Author: Shaala Ali

The Importance of Protecting Your Intellectual Property: Key Strategies for SMEs.

In today’s increasingly digitalised world, intellectual property (IP) plays an ever more important role. While IP might appear as a complex legal concept, grasping its significance and ensuring protection for your business is absolutely vital for success. In a recent report, the number of trademark grants worldwide saw a huge increase, with approximately 11 million grants in 2021 compared to 8.57 million in 2020. Likewise, the number of patent grants has also been rising each year, reaching about 1.76 million in 2021. This indicates a growing trend among businesses to prioritise safeguarding their IP.

IP encompasses a wide range of intangible assets from innovative ideas and inventions to creative works. These assets not only fuel competitiveness but also foster progress. However, the escalating risk of infringement and unauthorised usage in our digital society makes protecting your intellectual property more critical than ever before. In this blog post, we will delve into the significance of safeguarding your intellectual property and explore key strategies to secure these valuable assets effectively.

What is Intellectual Property? 
Before examining why, it is important to protect your IP and how to protect it, it is integral to understand the various forms of intellectual property. IP refers to a wide range of creations of the mind, but it can generally be broken down into four main categories:

1. Patents: Patents protect inventions and grant exclusive rights to inventors which allows them to prevent others from making, using, or selling their inventions without permission. In order to get a patent, technical information regarding the invention must be made known to the public via a patent application.
2. Trade marks: Trade marks involve protecting various elements of branding like names, logos and slogans which are used to distinguish one business’s goods and services from that of its competitors.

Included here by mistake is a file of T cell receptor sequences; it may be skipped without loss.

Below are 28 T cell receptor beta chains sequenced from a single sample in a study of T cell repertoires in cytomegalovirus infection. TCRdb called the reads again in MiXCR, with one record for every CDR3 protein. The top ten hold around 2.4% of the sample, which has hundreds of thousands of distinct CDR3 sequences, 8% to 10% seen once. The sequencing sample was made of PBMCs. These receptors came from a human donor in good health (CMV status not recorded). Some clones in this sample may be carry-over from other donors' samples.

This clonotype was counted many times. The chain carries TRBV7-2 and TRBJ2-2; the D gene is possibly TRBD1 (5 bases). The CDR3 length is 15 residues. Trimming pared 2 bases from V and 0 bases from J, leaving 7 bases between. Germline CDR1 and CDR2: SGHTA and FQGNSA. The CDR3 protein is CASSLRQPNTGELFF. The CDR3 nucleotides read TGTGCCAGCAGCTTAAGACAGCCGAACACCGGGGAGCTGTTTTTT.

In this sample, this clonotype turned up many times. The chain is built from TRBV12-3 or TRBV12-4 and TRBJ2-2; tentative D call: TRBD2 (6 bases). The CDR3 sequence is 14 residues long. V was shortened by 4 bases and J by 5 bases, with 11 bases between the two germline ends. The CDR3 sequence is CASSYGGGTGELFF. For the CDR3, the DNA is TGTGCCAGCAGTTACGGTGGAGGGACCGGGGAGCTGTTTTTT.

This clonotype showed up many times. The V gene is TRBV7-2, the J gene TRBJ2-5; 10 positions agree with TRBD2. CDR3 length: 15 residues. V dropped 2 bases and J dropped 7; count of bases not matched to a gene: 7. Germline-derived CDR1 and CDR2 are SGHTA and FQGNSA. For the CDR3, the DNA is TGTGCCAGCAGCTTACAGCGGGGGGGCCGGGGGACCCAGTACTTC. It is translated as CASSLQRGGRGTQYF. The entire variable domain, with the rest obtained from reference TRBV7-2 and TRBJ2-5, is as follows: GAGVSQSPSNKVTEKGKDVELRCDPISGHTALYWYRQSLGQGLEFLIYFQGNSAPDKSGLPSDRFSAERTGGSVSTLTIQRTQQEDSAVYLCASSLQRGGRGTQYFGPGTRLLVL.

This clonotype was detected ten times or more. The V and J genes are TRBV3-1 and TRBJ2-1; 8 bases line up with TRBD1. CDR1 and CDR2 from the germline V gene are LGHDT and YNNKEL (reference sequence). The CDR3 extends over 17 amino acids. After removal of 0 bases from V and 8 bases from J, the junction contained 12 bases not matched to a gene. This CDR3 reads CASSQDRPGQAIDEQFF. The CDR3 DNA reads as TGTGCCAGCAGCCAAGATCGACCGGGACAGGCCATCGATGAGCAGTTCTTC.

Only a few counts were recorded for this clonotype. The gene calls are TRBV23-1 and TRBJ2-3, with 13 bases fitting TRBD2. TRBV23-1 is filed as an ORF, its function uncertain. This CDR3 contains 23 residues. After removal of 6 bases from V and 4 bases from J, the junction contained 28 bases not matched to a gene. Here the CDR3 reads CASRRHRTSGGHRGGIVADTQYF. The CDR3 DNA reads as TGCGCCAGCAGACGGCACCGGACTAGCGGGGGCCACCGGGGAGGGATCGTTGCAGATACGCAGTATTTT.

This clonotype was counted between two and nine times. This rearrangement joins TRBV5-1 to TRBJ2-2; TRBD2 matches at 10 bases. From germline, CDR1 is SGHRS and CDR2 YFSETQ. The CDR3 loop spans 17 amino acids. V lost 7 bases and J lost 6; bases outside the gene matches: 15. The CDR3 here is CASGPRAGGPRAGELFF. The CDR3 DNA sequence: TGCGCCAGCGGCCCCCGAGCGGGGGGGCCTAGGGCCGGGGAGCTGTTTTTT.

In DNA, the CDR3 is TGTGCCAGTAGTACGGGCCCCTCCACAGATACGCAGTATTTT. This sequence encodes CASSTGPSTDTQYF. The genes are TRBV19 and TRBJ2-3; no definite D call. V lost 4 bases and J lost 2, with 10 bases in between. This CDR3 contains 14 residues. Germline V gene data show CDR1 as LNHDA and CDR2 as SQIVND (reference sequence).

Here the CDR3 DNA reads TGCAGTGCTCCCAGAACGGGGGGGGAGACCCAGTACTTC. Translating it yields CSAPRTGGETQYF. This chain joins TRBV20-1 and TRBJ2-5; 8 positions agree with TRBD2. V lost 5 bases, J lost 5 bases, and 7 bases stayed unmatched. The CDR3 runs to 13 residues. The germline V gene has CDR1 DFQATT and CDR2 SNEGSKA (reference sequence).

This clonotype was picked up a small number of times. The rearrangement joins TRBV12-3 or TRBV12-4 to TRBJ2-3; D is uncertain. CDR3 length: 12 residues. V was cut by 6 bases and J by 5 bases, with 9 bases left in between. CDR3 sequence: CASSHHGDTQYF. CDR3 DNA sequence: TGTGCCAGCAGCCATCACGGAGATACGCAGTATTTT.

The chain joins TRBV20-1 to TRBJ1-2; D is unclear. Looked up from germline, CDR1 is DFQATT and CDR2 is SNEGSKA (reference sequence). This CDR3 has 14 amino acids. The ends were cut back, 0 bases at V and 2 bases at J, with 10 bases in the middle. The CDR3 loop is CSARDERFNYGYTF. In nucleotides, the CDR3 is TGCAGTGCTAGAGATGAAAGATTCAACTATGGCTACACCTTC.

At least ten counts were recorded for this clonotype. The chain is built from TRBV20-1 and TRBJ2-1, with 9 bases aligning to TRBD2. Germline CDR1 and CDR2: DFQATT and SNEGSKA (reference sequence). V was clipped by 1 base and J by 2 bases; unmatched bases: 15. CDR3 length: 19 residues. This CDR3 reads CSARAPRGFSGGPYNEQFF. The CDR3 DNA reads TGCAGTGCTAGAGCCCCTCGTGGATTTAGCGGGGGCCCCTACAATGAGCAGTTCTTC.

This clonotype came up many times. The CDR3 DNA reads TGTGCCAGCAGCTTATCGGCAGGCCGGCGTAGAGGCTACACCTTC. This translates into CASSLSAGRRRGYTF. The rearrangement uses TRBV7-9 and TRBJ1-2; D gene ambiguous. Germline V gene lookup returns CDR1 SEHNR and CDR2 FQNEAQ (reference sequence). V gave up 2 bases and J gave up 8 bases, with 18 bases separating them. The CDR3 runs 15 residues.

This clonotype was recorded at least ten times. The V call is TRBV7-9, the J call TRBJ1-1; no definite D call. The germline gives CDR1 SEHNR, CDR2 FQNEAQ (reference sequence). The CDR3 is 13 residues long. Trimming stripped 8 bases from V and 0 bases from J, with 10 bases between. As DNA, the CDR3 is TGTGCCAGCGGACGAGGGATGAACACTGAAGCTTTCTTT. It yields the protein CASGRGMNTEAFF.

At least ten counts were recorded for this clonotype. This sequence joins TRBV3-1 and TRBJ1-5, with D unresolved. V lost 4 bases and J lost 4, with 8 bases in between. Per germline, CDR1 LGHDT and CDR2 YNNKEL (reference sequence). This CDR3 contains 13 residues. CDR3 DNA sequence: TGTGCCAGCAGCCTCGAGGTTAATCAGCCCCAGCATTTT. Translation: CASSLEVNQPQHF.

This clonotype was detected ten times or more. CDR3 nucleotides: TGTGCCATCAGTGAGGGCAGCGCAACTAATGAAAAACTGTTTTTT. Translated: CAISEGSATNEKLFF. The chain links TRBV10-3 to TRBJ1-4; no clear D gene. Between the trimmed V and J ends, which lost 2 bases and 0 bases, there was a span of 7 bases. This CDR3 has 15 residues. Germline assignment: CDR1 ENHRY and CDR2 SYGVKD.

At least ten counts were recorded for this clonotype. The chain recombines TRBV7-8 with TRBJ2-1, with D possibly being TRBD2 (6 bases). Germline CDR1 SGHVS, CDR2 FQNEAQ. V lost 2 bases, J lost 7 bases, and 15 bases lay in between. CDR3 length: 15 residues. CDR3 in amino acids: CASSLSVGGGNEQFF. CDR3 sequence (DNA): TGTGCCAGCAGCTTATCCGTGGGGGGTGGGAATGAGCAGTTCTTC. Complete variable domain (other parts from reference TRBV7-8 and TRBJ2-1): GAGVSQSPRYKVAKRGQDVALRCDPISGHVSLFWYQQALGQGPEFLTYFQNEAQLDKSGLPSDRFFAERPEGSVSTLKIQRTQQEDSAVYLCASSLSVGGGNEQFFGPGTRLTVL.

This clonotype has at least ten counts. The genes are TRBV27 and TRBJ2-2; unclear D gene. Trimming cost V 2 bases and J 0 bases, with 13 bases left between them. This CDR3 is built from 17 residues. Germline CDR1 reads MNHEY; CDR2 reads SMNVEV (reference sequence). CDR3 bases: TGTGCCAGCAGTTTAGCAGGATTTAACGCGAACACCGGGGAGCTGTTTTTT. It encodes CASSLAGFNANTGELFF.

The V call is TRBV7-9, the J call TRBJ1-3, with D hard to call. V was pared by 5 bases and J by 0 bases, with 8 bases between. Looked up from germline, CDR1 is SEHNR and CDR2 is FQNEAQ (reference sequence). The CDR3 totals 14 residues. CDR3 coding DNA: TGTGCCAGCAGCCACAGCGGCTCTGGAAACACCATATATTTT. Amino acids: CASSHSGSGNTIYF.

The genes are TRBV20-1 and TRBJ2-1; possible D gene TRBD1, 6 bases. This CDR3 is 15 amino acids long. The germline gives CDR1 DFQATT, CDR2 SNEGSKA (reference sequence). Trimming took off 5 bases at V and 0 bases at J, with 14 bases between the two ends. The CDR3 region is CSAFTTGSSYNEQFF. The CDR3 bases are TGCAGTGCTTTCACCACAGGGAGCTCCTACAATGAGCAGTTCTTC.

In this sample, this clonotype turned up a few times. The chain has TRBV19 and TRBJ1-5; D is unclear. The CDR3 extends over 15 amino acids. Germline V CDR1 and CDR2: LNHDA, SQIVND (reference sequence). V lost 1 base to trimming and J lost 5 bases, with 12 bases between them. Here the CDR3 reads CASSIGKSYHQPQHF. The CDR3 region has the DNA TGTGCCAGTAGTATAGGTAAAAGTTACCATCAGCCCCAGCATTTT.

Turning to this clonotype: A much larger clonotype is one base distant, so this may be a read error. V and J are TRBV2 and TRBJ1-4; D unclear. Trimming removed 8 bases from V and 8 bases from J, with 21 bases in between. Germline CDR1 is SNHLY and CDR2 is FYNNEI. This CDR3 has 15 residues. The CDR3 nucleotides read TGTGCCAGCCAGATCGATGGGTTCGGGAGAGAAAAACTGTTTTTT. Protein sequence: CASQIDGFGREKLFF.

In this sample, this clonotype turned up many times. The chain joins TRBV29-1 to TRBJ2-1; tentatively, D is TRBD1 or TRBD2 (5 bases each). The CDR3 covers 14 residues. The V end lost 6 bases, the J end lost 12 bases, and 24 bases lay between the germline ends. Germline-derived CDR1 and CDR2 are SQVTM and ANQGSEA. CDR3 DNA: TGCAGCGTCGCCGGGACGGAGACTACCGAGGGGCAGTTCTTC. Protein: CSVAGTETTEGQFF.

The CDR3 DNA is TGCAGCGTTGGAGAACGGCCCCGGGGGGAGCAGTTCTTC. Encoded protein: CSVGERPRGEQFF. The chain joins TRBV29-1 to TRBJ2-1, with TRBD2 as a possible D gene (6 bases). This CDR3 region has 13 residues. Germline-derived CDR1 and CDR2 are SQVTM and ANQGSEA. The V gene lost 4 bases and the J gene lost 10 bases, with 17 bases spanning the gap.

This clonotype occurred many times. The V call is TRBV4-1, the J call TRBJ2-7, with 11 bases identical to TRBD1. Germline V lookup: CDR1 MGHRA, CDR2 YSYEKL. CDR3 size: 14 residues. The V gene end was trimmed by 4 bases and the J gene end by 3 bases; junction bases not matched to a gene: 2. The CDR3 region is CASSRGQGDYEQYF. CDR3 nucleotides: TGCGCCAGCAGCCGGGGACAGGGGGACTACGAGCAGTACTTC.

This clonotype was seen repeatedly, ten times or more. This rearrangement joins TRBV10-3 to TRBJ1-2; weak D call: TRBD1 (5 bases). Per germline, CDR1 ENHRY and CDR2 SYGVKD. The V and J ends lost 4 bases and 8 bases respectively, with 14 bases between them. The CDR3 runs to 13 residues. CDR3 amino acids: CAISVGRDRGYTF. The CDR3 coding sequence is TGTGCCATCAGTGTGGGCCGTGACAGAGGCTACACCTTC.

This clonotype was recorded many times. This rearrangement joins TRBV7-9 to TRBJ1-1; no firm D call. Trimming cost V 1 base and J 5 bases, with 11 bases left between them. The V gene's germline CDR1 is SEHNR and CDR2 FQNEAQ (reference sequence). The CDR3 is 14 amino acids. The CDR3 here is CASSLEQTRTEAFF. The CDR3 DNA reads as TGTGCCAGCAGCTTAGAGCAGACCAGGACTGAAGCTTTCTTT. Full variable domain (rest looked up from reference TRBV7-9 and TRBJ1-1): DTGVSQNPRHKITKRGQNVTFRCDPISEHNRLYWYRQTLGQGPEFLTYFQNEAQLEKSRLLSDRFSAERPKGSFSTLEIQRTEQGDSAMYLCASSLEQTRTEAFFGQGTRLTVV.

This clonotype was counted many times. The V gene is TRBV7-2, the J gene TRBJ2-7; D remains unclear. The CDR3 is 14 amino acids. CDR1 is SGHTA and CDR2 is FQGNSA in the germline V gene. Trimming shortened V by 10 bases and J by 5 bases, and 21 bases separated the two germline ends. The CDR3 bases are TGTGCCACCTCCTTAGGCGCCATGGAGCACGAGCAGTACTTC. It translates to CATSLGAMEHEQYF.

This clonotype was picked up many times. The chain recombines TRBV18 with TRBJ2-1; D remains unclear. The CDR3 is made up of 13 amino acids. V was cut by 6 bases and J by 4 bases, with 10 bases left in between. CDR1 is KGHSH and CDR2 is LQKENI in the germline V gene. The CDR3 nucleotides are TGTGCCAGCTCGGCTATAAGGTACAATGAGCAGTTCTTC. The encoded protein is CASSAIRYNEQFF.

3. Copyrights: Copyrights which are also known as ‘author’s rights’ protect the original works of creators such as literary, artistic, musical, and dramatic creations. Therefore, copyrights can cover a wide range of works from books, music and film to computer programs and technical illustrations. Copyright provides creators with exclusive rights over the reproduction, display, and distribution of their works. Designs: available in both registered and unregistered form, designs generally protect the visual appearance of a product, which can in some circumstances include colours, materials and ornamentation.
4. Trade Secrets/confidential information: Trade secrets and/or confidential information in businesses is material which is valuable and not known to the public such as formulas, processes and data which may give a business a competitive advantage.

Why do I need to protect my business’s IP?
The significance of protecting IP is often underestimated by business owners. However, protecting your IP is integral for numerous reasons:

It helps you retain your competitive advantage. IP protection like patents, trade marks and copyright, gives you and your business exclusive rights to your creations and inventions. Ultimately this stops others from using and copying the things which drive your revenue without your permission. By preventing others from exploiting your IP, you secure your position in the market and can maintain and grow your customer base.

It can add value to your business. Protecting your business’s IP can also add value if you decide to sell your business or try to attract investors. Having valuable IP assets is often desired by potential investors because of the competitive advantage they give. This is because intangible assets such as trade secrets and brand recognition are what make a business valuable.

It can provide additional revenue streams. Intellectual property can be monetised through licensing, franchising, royalties, or outright sale. Furthermore, there is potential to make revenue from enforcing your IP against possible infringers. Therefore, protecting your intellectual property can produce additional revenue streams.

Keep up with technological changes. Despite the Internet being vastly beneficial for promoting businesses to wide-ranging audiences it also increases the chances of intellectual property theft. All businesses, regardless of size, are now at risk of having their ideas or products infringed upon from anywhere in the world, making protecting your intellectual property more important than ever to prevent online infringement.

In addition to this, with the speed at which technology continues to develop ensuring you own your intellectual property means you have the right to commercialise your business in line with new and emerging technologies such as AI (artificial intelligence), VR (virtual reality) and AR (augmented reality).

Star Case: Philip Warren & Son v Lidl
Philip Warren & Son is a family-run business renowned for its high-quality meat and strong local presence in Launceston, Cornwall. However, during the period between 2015 and 2020, a predicament arose when retail giant Lidl began branding its meat products as "Warren & Sons". Following this, a surge of customer complaints was received, wrongly assuming that the family butchers were associated with the lower-quality products sold at Lidl stores.